Let us join, Leicester vice-chancellor tells Russell Group

Nishan Canagarajah says expansion of prestigious UK university grouping to include his institution is long overdue

September 21, 2023
Nishan Canagarajah

As open day visitors wander through the imposing Georgian architecture, striking modernist buildings and leafy green spaces of the University of Leicester’s campus, a common mistake is made, explained its vice-chancellor, Nishan Canagarajah. “Many of them assume this is a Russell Group university,” he said.

That misapprehension might be understandable because, putting aside its attractive and extensively refurbished campus, the university ticks every box that might be required for entry into the 24-strong group of research-intensive universities, continued Professor Canagarajah. Whether on academic tradition (Leicester was founded in 1921 and gained a Royal Charter in 1957), internationally acclaimed research (DNA forensic science was pioneered there in the 1980s), its respected medical school or its global standing (22nd nationally in Times Higher Education’s World University Rankings), the East Midlands university’s credentials to join the Russellers are undeniable, he insisted.

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“Everyone looking at Leicester says, ‘This should be a Russell Group university,’” said Professor Canagarajah, who cited the university’s 2021 Research Excellence Framework results to underscore his arguments. “In the REF, we were 30th overall but we were second for clinical medicine, and if you take an average of all Panel D [arts and humanities] subjects, we were top nationally,” he said.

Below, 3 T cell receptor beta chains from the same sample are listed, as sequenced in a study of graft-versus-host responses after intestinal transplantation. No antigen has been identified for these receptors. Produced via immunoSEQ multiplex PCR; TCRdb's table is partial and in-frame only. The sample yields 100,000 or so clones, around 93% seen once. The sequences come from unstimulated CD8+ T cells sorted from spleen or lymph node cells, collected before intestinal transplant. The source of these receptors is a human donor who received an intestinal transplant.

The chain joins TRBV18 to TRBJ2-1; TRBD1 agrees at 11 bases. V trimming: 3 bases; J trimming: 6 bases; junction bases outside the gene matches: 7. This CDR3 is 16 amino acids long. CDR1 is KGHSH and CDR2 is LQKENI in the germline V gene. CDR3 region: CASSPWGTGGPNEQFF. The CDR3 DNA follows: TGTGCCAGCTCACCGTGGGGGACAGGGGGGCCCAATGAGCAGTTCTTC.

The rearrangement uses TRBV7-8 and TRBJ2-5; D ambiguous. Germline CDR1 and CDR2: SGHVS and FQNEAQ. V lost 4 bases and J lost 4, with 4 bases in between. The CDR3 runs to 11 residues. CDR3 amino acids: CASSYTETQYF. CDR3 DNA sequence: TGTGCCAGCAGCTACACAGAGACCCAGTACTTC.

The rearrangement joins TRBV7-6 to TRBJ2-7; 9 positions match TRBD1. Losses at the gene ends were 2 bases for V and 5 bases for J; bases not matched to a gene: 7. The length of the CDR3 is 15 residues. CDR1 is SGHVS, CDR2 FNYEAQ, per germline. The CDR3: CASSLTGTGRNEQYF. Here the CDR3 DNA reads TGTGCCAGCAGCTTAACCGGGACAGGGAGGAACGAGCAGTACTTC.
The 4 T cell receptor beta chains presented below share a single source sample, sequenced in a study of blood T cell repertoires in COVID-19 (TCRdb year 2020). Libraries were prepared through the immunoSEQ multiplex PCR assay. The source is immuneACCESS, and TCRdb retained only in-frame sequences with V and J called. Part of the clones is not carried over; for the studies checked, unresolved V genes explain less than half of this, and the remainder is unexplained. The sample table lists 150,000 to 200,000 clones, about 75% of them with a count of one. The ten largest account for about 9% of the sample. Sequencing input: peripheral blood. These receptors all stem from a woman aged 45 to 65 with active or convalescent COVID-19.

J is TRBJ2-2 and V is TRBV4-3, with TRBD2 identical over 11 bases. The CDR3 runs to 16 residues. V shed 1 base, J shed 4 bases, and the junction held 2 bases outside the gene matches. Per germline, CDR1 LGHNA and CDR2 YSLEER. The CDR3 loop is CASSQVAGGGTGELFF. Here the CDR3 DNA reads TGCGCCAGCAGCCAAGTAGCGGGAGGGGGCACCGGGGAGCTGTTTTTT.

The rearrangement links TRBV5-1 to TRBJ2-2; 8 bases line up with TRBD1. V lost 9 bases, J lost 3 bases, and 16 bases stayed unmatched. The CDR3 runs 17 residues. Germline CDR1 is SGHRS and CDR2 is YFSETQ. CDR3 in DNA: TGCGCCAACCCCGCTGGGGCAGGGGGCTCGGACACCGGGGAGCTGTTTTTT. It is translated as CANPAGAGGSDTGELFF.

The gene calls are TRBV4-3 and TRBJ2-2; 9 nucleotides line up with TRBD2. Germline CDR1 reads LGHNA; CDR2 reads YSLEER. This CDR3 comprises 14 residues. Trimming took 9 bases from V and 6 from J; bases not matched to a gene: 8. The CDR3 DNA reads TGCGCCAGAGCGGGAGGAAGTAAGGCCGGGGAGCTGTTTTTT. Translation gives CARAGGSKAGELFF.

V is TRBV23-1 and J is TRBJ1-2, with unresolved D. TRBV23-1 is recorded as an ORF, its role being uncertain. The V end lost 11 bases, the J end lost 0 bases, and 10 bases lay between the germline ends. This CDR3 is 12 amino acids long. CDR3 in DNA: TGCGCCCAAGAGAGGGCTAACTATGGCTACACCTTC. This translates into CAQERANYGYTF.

Some might wonder if dwelling so publicly on Leicester’s absence from a self-selecting elite is wise, but Professor Canagarajah said it was an anomaly that needed to be highlighted.

“Whether you like the idea of the Russell Group, its institutions are regarded as elite and that makes a difference,” he reflected, noting how the group’s powerful brand aids international recruitment, particularly for the 150,000 Chinese students now in the UK, mostly in Russell Group universities. “For Leicester, it would make a difference for financial sustainability, but it would also be good recognition that we are reaching this high level.”

With “two or maybe three other universities” with similar claims, “why shouldn’t it be a group of 28 institutions?” asked Professor Canagarajah.